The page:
When I first visited the little town of Porvoo in southern Finland one thing stuck in my mind: why would anyone scrawl graffiti across these wooden houses? It just seemed so out of place. To me, graffiti was a characteristic of the urban environment, suited to the dull concrete walls that encased the citizens of large metropolitan cities. It never occurred to me that some of the local residents might feel the same about their own town as I did about mine. After all, I was the outsider, so what was novel and interesting for me could have been plain, boring and even depressing for someone who had lived in the area their whole life.
Nevertheless, graffiti had its origins in New York, and had been a part of my life since childhood, where I regularly saw it on my walk to school and spread along the train tracks that lead from the bottom of my neighbour’s garden all the way to central London. So there was something strange to me about encountering it in an environment that seemed a million miles away from its birthplace, and from my birthplace where I had grown accustomed to seeing it.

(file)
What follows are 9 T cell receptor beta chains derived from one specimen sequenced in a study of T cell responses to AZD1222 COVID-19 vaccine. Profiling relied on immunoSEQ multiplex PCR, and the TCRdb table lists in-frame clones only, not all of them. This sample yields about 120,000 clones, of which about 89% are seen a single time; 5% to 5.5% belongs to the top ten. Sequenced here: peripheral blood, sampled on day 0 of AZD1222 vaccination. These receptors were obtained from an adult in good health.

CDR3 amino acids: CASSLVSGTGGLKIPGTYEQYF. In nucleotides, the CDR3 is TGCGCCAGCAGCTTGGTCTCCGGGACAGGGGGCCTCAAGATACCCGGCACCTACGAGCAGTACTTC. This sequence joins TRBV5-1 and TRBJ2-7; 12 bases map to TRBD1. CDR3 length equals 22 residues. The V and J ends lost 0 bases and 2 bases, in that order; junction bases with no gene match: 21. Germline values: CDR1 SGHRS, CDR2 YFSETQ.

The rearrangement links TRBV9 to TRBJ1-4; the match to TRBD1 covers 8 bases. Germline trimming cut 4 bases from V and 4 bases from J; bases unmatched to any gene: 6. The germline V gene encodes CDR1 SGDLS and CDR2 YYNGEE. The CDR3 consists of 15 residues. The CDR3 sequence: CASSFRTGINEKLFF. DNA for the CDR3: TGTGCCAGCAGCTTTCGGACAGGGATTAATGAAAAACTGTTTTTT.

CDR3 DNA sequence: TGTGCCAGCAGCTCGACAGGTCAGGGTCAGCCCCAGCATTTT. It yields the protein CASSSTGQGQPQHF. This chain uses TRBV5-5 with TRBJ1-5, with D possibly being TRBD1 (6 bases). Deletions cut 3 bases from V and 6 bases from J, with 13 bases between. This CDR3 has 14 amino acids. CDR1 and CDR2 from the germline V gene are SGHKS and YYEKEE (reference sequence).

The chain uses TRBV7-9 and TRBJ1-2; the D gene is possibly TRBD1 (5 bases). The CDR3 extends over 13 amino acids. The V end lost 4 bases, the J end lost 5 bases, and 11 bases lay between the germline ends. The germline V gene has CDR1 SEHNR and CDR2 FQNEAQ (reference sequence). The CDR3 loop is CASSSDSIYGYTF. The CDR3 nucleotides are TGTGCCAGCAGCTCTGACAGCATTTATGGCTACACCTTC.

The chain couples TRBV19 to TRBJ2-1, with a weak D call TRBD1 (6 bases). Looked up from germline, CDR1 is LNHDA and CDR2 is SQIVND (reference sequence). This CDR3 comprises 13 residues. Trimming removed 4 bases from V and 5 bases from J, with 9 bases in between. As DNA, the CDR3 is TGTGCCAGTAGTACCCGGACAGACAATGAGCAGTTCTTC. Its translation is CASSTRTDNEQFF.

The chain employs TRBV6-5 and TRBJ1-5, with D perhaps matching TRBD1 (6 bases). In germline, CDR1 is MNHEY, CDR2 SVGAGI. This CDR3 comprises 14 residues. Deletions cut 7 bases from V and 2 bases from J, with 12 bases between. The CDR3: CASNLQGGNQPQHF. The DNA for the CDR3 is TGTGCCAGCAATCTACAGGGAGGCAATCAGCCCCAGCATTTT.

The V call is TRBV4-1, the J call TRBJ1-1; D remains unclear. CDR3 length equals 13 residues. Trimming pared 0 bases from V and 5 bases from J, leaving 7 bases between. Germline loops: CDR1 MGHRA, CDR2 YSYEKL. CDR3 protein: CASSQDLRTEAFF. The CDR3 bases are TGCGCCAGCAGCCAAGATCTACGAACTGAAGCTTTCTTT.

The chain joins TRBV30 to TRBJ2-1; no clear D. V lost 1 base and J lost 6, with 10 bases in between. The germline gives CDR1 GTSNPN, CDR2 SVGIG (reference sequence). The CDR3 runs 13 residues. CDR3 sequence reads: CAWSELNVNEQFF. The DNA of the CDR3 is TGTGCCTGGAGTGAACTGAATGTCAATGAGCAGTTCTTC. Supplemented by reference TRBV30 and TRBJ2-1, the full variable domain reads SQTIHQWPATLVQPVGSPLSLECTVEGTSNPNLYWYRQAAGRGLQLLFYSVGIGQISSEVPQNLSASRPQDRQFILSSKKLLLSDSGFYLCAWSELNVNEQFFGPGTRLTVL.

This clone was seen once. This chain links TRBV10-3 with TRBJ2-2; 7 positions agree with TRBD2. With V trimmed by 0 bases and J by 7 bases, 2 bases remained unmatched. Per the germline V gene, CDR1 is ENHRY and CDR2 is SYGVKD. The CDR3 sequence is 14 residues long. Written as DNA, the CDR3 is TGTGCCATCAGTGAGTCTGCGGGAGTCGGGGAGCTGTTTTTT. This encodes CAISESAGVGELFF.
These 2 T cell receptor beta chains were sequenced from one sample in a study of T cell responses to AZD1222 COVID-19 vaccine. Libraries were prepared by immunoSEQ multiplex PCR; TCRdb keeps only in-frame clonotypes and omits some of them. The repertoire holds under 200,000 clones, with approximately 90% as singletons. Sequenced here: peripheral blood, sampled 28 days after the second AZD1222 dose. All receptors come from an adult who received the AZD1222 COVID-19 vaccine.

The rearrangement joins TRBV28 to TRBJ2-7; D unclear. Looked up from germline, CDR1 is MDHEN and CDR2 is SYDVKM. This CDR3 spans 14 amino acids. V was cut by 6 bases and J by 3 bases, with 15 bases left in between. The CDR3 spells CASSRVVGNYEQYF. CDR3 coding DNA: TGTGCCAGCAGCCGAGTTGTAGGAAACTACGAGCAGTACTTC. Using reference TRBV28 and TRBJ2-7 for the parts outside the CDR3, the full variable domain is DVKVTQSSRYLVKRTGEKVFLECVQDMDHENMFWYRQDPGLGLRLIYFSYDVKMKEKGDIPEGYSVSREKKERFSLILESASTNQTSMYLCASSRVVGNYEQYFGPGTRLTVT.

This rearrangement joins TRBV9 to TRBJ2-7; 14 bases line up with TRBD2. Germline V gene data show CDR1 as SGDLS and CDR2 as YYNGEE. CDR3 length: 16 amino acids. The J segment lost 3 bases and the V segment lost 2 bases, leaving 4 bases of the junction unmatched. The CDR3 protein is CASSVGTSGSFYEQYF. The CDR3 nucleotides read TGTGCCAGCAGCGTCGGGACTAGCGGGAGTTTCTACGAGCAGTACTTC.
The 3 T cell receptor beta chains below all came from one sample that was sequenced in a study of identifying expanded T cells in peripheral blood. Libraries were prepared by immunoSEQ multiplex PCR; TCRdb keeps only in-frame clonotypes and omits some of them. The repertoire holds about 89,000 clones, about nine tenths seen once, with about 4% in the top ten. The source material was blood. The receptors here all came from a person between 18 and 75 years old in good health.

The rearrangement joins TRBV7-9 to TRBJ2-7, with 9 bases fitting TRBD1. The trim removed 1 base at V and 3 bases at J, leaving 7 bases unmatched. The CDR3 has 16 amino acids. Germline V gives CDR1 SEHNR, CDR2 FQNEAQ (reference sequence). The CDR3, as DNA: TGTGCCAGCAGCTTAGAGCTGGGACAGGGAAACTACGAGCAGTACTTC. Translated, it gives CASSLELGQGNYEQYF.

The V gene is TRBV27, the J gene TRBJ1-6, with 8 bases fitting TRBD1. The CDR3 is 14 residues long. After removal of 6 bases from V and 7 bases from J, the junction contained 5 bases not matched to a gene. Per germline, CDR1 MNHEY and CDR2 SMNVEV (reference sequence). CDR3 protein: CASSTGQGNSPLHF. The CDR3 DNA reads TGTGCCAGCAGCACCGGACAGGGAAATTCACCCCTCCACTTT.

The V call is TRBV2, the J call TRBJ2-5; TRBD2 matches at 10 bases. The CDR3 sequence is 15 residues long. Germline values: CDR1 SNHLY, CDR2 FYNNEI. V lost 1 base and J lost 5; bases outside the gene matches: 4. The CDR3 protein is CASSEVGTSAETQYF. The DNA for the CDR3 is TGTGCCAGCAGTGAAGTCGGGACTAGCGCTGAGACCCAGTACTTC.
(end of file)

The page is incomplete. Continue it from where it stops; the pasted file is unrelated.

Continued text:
But it wasn’t just graffiti that had spread to Finland, it was Hip Hop culture itself, and my first visit to this quiet and unassuming country revealed that it seemed to be flourishing in its new home. These people hadn’t grown up in the big city with graffiti, rapping and breaking as part of their everyday lives, instead they were recent converts who had adopted a foreign culture that seems unlikely to have ever originated in such a sparsely populated country of lakes, pine trees and socially introverted liquorice eaters.
The following series focuses on graffiti in its unnatural environment, that is, in and around the city of Oulu in northern Finland.